economic policy

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Small Man Syndrome

The Federal Government recently announced measures to assist Australian farmers in restructuring their debt and to invest in productivity. Among the measures include concessional loans of up to $650,000 for debt-ridden farmers.

The announcement came just days after the premier of WA rejected calls by the state’s farmers for further financial assistance from the state government.  Premier Colin Barnett suggested that some farmers “probably need to leave”. Moreover, according to the Director of the Bankers’ Association, to some “things aren’t too bad” for farmers, and believes that the recent measures are merely to replace the Exceptional Circumstance assistance scheme.

Such comments have not gone down well with farmers.

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The Economic Cost of Child Abuse

It is often said that an affluent society is best judged by how it treats its most vulnerable citizens. This honourable barometer tends to bring to mind notions of charity and generosity rather than a contemplation of the broader social benefits of investing in the underprivileged. When in fact, expenditure directed towards the disadvantaged has far-reaching economic and social returns that often go unconsidered.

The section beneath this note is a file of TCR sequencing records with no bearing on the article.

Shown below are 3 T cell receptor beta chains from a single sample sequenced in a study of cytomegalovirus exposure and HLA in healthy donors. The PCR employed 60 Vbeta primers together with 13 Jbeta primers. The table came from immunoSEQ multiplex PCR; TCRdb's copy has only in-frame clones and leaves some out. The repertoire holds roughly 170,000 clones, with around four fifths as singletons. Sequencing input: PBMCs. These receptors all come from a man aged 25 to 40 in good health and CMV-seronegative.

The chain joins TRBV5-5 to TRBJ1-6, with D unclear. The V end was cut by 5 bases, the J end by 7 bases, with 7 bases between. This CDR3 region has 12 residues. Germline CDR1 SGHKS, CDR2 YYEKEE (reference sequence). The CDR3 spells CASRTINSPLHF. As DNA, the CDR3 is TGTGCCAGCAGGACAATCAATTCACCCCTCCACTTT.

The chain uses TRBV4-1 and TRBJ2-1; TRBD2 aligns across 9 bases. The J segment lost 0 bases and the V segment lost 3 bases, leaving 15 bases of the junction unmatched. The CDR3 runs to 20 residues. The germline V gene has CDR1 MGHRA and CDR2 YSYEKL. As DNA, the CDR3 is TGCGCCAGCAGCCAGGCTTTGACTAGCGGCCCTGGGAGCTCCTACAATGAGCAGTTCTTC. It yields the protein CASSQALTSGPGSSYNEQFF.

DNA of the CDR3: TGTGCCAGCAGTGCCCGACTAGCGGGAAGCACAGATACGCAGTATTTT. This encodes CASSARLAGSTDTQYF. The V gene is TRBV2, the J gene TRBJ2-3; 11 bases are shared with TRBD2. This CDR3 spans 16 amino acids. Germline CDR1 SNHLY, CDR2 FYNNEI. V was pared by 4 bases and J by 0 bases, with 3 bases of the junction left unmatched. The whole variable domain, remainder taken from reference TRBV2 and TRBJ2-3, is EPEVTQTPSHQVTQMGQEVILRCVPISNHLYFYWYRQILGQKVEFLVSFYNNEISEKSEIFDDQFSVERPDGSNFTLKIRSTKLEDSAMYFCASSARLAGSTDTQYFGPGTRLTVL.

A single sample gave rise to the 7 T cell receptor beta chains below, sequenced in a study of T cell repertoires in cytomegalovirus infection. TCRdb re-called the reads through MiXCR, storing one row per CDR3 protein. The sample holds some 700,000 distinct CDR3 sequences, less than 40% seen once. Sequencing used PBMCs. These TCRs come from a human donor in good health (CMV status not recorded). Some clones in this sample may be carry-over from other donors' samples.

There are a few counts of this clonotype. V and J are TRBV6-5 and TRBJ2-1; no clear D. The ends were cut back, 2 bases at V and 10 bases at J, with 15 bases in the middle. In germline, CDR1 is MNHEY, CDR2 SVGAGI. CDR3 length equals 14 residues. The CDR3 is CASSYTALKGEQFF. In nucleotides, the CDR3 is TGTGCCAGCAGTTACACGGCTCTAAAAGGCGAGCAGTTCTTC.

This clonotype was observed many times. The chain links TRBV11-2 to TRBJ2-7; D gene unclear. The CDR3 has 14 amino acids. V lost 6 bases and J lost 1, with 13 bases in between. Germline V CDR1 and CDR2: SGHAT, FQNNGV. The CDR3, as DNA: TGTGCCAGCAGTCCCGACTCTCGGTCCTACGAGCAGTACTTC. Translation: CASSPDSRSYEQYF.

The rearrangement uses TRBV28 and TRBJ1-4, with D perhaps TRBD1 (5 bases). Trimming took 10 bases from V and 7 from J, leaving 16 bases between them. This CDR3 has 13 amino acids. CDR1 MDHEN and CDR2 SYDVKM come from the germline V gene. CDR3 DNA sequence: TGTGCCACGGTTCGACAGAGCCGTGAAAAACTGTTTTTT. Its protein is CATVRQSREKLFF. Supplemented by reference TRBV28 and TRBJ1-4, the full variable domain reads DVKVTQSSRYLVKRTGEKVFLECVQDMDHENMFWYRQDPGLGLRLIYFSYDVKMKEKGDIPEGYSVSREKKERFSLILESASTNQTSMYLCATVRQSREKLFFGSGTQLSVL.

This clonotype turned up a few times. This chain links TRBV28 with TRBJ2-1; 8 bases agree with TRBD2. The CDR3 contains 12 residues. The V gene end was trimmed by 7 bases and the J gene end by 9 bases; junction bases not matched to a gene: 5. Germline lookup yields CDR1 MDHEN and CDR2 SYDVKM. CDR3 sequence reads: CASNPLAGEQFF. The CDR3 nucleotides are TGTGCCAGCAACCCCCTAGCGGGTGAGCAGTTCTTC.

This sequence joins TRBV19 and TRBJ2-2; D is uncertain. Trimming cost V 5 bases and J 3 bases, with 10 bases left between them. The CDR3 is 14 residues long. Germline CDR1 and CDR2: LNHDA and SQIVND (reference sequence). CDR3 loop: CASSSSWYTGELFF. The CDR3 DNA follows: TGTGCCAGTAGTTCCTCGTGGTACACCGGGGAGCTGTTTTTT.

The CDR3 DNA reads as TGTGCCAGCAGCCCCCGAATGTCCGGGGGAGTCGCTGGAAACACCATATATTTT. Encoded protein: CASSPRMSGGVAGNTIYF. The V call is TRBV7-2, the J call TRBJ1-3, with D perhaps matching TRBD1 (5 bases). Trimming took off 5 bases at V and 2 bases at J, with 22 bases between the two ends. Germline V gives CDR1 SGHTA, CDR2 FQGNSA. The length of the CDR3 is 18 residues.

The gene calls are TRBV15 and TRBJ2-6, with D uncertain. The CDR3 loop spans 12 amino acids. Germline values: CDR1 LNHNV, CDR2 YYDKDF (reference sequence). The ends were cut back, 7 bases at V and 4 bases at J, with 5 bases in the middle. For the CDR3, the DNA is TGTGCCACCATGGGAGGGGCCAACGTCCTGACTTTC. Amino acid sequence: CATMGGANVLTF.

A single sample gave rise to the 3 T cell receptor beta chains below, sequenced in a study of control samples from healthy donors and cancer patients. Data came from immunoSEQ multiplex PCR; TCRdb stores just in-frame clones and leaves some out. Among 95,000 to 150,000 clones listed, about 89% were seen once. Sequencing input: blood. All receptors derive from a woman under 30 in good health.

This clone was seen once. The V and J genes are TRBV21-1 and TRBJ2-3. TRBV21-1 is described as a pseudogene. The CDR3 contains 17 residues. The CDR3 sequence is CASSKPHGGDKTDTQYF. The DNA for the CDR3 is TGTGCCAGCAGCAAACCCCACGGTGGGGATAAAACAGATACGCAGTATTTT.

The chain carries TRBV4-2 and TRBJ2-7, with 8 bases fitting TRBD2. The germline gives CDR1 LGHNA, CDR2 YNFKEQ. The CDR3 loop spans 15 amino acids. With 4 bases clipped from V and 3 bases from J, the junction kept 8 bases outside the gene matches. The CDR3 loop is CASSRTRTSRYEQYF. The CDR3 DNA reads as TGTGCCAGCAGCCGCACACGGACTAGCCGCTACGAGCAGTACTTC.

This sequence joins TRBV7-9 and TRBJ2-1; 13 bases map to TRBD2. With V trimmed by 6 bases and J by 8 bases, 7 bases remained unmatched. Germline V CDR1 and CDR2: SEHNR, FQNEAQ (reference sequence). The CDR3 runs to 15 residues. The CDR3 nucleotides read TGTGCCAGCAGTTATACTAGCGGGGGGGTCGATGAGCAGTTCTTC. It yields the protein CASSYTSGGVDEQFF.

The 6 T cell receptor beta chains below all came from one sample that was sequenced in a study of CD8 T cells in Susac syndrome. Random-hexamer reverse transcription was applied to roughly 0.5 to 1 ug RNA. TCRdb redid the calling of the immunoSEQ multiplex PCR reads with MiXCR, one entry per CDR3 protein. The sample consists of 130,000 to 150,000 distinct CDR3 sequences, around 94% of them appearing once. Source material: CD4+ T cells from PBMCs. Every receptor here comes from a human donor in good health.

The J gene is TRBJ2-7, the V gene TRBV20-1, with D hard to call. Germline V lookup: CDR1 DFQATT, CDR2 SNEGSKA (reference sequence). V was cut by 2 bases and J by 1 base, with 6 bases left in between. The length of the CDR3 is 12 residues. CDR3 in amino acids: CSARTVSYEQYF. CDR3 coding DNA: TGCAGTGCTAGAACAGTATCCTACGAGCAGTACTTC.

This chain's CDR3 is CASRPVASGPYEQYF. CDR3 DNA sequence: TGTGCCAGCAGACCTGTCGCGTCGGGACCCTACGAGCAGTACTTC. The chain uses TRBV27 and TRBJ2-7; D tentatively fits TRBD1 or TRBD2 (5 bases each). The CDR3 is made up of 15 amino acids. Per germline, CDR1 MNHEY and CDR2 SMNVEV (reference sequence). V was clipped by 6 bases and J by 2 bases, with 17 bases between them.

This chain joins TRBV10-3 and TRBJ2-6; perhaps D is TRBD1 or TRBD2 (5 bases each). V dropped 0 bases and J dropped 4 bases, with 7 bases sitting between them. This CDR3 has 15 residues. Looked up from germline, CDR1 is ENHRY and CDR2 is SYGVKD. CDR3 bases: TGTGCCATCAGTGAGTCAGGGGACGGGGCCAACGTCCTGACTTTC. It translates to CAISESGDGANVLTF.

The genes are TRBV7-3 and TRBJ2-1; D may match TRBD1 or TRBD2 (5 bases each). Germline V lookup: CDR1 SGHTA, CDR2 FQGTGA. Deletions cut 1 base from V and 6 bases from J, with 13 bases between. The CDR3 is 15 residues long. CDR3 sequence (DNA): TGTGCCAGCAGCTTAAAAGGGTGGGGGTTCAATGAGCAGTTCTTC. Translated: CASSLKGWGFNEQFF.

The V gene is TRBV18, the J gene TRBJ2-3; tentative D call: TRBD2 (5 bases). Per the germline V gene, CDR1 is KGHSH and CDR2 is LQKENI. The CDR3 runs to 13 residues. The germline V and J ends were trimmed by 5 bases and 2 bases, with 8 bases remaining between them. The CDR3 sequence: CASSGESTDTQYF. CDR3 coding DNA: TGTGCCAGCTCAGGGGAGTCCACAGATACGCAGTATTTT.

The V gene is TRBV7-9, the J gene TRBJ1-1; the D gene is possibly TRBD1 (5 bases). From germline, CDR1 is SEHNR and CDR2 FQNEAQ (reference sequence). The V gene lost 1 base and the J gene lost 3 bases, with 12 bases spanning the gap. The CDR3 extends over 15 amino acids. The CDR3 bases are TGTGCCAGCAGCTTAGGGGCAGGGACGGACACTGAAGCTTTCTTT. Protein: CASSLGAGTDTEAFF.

Funding for addressing disadvantage is too often placed in the basket of ‘social programs’, which gives the community the erroneous impression that it has nothing to do with the economy. However, as proponents of the proposed National Disability Insurance Scheme will tell you: it’s not about philanthropy, it’s about investing in people through empowerment and participation.

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What Governments Do, Don’t Do, and Can’t Do

Where the action takes place

When you consider what ‘government policy’ really means, most tend to think of actions made by government on production, distribution, consumption and identity issues, and rightly so. Public policy mainly concerns both the formulation of goals across these many areas of life and implementing ways of achieving these goals (Australian Public Policy, Fenna). 

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